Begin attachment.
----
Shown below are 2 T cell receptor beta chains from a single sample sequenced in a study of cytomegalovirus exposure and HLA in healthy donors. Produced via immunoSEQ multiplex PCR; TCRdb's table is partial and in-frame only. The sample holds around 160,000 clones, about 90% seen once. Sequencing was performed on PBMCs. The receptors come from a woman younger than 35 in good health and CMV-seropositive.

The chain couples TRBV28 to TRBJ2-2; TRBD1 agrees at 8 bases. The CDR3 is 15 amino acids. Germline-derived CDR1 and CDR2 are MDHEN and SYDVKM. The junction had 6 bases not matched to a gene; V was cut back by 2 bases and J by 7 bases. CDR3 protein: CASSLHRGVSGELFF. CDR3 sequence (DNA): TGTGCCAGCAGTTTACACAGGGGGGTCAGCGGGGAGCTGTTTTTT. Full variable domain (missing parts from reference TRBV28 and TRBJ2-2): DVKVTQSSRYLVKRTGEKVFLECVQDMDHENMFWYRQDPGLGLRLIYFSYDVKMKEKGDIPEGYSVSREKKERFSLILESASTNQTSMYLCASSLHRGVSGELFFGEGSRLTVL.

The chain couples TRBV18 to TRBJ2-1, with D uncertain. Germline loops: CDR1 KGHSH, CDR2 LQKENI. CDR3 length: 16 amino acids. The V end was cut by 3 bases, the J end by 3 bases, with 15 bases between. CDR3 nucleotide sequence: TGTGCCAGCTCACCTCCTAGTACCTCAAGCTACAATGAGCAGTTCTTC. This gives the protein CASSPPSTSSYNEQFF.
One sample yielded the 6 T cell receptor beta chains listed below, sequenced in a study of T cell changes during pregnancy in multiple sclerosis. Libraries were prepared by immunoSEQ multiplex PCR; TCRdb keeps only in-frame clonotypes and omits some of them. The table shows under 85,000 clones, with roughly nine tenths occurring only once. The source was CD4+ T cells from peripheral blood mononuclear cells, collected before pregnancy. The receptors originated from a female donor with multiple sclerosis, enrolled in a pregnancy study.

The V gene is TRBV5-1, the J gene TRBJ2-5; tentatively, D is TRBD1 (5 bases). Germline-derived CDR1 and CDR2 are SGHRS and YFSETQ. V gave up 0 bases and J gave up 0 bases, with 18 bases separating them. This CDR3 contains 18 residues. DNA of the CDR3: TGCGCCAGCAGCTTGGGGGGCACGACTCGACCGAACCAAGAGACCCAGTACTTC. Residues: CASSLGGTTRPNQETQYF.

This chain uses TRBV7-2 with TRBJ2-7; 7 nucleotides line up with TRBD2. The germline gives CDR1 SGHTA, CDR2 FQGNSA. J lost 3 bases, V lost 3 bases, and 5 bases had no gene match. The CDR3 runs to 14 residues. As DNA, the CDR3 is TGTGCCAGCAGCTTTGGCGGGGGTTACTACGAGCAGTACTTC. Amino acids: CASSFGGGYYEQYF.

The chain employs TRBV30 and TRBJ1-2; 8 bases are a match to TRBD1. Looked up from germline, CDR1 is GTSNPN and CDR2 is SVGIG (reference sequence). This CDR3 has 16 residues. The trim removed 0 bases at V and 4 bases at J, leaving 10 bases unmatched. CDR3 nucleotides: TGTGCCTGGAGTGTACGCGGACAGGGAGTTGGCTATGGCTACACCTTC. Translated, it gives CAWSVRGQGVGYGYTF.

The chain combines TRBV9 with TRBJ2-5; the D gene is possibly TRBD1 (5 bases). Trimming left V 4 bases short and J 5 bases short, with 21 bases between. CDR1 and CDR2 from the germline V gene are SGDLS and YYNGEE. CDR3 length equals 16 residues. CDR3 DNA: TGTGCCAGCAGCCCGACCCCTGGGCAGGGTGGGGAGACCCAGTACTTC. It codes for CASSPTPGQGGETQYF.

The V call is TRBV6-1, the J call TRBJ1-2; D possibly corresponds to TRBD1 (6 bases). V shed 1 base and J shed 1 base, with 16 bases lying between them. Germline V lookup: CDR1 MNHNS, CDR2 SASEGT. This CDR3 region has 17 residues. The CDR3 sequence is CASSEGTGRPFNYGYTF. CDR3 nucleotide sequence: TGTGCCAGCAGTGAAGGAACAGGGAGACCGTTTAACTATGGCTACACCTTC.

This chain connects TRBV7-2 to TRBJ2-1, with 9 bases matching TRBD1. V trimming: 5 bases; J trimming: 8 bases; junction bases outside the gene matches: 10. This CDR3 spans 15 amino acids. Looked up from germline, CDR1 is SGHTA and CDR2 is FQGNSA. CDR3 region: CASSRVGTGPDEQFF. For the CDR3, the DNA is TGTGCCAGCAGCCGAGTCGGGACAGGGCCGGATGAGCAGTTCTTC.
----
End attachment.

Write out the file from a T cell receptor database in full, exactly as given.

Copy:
Shown below are 2 T cell receptor beta chains from a single sample sequenced in a study of cytomegalovirus exposure and HLA in healthy donors. Produced via immunoSEQ multiplex PCR; TCRdb's table is partial and in-frame only. The sample holds around 160,000 clones, about 90% seen once. Sequencing was performed on PBMCs. The receptors come from a woman younger than 35 in good health and CMV-seropositive.

The chain couples TRBV28 to TRBJ2-2; TRBD1 agrees at 8 bases. The CDR3 is 15 amino acids. Germline-derived CDR1 and CDR2 are MDHEN and SYDVKM. The junction had 6 bases not matched to a gene; V was cut back by 2 bases and J by 7 bases. CDR3 protein: CASSLHRGVSGELFF. CDR3 sequence (DNA): TGTGCCAGCAGTTTACACAGGGGGGTCAGCGGGGAGCTGTTTTTT. Full variable domain (missing parts from reference TRBV28 and TRBJ2-2): DVKVTQSSRYLVKRTGEKVFLECVQDMDHENMFWYRQDPGLGLRLIYFSYDVKMKEKGDIPEGYSVSREKKERFSLILESASTNQTSMYLCASSLHRGVSGELFFGEGSRLTVL.

The chain couples TRBV18 to TRBJ2-1, with D uncertain. Germline loops: CDR1 KGHSH, CDR2 LQKENI. CDR3 length: 16 amino acids. The V end was cut by 3 bases, the J end by 3 bases, with 15 bases between. CDR3 nucleotide sequence: TGTGCCAGCTCACCTCCTAGTACCTCAAGCTACAATGAGCAGTTCTTC. This gives the protein CASSPPSTSSYNEQFF.
One sample yielded the 6 T cell receptor beta chains listed below, sequenced in a study of T cell changes during pregnancy in multiple sclerosis. Libraries were prepared by immunoSEQ multiplex PCR; TCRdb keeps only in-frame clonotypes and omits some of them. The table shows under 85,000 clones, with roughly nine tenths occurring only once. The source was CD4+ T cells from peripheral blood mononuclear cells, collected before pregnancy. The receptors originated from a female donor with multiple sclerosis, enrolled in a pregnancy study.

The V gene is TRBV5-1, the J gene TRBJ2-5; tentatively, D is TRBD1 (5 bases). Germline-derived CDR1 and CDR2 are SGHRS and YFSETQ. V gave up 0 bases and J gave up 0 bases, with 18 bases separating them. This CDR3 contains 18 residues. DNA of the CDR3: TGCGCCAGCAGCTTGGGGGGCACGACTCGACCGAACCAAGAGACCCAGTACTTC. Residues: CASSLGGTTRPNQETQYF.

This chain uses TRBV7-2 with TRBJ2-7; 7 nucleotides line up with TRBD2. The germline gives CDR1 SGHTA, CDR2 FQGNSA. J lost 3 bases, V lost 3 bases, and 5 bases had no gene match. The CDR3 runs to 14 residues. As DNA, the CDR3 is TGTGCCAGCAGCTTTGGCGGGGGTTACTACGAGCAGTACTTC. Amino acids: CASSFGGGYYEQYF.

The chain employs TRBV30 and TRBJ1-2; 8 bases are a match to TRBD1. Looked up from germline, CDR1 is GTSNPN and CDR2 is SVGIG (reference sequence). This CDR3 has 16 residues. The trim removed 0 bases at V and 4 bases at J, leaving 10 bases unmatched. CDR3 nucleotides: TGTGCCTGGAGTGTACGCGGACAGGGAGTTGGCTATGGCTACACCTTC. Translated, it gives CAWSVRGQGVGYGYTF.

The chain combines TRBV9 with TRBJ2-5; the D gene is possibly TRBD1 (5 bases). Trimming left V 4 bases short and J 5 bases short, with 21 bases between. CDR1 and CDR2 from the germline V gene are SGDLS and YYNGEE. CDR3 length equals 16 residues. CDR3 DNA: TGTGCCAGCAGCCCGACCCCTGGGCAGGGTGGGGAGACCCAGTACTTC. It codes for CASSPTPGQGGETQYF.

The V call is TRBV6-1, the J call TRBJ1-2; D possibly corresponds to TRBD1 (6 bases). V shed 1 base and J shed 1 base, with 16 bases lying between them. Germline V lookup: CDR1 MNHNS, CDR2 SASEGT. This CDR3 region has 17 residues. The CDR3 sequence is CASSEGTGRPFNYGYTF. CDR3 nucleotide sequence: TGTGCCAGCAGTGAAGGAACAGGGAGACCGTTTAACTATGGCTACACCTTC.

This chain connects TRBV7-2 to TRBJ2-1, with 9 bases matching TRBD1. V trimming: 5 bases; J trimming: 8 bases; junction bases outside the gene matches: 10. This CDR3 spans 15 amino acids. Looked up from germline, CDR1 is SGHTA and CDR2 is FQGNSA. CDR3 region: CASSRVGTGPDEQFF. For the CDR3, the DNA is TGTGCCAGCAGCCGAGTCGGGACAGGGCCGGATGAGCAGTTCTTC.